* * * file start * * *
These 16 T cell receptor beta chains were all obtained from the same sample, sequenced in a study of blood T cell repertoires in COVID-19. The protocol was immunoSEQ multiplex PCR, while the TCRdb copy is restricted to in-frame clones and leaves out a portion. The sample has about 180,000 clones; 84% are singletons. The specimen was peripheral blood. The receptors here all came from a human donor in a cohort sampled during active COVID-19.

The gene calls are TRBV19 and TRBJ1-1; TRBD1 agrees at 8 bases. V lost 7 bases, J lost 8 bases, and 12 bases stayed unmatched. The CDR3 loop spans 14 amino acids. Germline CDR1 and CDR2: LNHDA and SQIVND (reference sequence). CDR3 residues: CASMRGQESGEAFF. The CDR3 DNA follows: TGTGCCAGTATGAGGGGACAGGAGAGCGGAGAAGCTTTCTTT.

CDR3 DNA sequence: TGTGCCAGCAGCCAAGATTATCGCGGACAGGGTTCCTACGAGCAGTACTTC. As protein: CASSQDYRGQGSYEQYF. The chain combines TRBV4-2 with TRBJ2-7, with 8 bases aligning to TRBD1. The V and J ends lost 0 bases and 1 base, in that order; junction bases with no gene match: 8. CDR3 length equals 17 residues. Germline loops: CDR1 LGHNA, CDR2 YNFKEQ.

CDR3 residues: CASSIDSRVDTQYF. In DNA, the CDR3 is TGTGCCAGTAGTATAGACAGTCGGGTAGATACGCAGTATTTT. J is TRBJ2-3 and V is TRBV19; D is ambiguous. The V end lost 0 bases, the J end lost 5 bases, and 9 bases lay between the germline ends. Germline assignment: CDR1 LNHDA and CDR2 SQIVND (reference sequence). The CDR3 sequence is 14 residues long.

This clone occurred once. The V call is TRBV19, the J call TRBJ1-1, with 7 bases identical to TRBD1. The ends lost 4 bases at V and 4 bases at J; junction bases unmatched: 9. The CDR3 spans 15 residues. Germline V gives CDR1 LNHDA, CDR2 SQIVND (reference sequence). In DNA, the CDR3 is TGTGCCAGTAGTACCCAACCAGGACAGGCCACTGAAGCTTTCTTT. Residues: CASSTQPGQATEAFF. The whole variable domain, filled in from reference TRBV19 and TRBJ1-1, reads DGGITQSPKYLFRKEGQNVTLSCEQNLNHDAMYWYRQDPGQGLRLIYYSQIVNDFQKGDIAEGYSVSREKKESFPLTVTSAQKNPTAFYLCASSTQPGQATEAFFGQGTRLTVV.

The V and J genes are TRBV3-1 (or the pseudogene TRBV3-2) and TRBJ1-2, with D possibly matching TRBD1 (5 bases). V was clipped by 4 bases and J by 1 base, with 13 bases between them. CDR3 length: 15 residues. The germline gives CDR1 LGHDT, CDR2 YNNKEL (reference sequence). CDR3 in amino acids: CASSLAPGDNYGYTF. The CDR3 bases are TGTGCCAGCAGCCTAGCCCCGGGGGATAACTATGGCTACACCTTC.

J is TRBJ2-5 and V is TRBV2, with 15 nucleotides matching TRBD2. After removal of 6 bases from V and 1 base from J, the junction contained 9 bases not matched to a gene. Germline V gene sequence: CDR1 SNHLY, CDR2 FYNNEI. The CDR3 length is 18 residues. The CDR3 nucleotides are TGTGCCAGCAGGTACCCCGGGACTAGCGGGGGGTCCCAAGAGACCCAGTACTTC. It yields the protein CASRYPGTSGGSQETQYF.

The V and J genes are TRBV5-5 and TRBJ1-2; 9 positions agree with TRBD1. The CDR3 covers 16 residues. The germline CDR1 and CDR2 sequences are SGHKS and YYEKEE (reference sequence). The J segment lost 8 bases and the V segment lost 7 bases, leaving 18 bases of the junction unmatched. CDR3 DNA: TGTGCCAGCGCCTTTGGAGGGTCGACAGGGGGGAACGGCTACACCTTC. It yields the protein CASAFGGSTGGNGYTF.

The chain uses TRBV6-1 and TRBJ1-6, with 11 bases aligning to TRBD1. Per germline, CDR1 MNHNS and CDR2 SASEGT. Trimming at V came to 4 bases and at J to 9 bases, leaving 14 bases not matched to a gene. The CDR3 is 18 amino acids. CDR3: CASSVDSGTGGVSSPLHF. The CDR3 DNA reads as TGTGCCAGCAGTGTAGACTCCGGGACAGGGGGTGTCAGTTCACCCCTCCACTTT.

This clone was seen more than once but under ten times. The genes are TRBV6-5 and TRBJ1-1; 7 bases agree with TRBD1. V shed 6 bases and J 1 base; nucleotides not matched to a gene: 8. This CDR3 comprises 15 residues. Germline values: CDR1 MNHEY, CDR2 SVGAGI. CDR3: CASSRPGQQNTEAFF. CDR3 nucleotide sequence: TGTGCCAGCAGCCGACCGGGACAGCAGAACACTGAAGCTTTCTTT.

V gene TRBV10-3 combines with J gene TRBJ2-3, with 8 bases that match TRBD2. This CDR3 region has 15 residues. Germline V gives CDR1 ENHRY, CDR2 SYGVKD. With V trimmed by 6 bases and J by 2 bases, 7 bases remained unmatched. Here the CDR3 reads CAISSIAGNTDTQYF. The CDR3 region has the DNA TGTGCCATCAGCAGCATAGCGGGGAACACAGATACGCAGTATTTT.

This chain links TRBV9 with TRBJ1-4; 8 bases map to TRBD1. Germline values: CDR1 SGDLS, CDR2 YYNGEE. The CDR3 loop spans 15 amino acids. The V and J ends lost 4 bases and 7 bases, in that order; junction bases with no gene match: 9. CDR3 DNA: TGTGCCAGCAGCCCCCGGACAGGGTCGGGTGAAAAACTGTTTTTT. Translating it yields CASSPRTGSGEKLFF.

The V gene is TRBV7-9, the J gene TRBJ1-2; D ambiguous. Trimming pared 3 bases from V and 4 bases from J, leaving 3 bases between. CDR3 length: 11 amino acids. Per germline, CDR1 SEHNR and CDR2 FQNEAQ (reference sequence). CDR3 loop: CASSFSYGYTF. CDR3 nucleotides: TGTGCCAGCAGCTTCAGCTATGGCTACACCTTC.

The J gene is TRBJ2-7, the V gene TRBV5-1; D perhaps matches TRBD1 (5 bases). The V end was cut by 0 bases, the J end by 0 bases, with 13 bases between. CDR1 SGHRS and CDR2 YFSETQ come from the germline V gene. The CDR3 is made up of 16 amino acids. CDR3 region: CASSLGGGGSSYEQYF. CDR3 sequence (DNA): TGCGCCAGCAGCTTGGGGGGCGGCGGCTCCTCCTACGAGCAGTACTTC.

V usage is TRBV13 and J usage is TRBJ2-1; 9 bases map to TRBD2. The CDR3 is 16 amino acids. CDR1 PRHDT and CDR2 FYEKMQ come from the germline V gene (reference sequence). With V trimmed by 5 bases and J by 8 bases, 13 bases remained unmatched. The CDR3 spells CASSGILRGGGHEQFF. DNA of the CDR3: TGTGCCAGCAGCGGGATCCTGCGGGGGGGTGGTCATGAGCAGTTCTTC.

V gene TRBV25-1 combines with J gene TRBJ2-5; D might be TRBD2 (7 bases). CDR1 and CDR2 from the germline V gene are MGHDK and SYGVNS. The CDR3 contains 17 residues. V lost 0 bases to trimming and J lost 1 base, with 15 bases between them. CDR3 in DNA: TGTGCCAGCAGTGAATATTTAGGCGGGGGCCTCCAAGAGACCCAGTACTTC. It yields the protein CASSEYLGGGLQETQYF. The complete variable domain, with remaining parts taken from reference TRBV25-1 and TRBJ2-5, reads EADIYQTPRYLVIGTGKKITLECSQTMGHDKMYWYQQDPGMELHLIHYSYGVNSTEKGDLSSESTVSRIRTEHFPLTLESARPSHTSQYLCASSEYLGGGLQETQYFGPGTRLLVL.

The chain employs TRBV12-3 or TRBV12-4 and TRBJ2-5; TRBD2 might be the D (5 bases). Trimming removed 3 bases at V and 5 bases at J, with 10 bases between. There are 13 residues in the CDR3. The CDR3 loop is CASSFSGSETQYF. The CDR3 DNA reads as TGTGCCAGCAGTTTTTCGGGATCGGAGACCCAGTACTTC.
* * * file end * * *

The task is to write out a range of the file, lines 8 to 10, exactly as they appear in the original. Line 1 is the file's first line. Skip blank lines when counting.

The V and J genes are TRBV5-5 and TRBJ1-2; 9 positions agree with TRBD1. The CDR3 covers 16 residues. The germline CDR1 and CDR2 sequences are SGHKS and YYEKEE (reference sequence). The J segment lost 8 bases and the V segment lost 7 bases, leaving 18 bases of the junction unmatched. CDR3 DNA: TGTGCCAGCGCCTTTGGAGGGTCGACAGGGGGGAACGGCTACACCTTC. It yields the protein CASAFGGSTGGNGYTF.

The chain uses TRBV6-1 and TRBJ1-6, with 11 bases aligning to TRBD1. Per germline, CDR1 MNHNS and CDR2 SASEGT. Trimming at V came to 4 bases and at J to 9 bases, leaving 14 bases not matched to a gene. The CDR3 is 18 amino acids. CDR3: CASSVDSGTGGVSSPLHF. The CDR3 DNA reads as TGTGCCAGCAGTGTAGACTCCGGGACAGGGGGTGTCAGTTCACCCCTCCACTTT.

This clone was seen more than once but under ten times. The genes are TRBV6-5 and TRBJ1-1; 7 bases agree with TRBD1. V shed 6 bases and J 1 base; nucleotides not matched to a gene: 8. This CDR3 comprises 15 residues. Germline values: CDR1 MNHEY, CDR2 SVGAGI. CDR3: CASSRPGQQNTEAFF. CDR3 nucleotide sequence: TGTGCCAGCAGCCGACCGGGACAGCAGAACACTGAAGCTTTCTTT.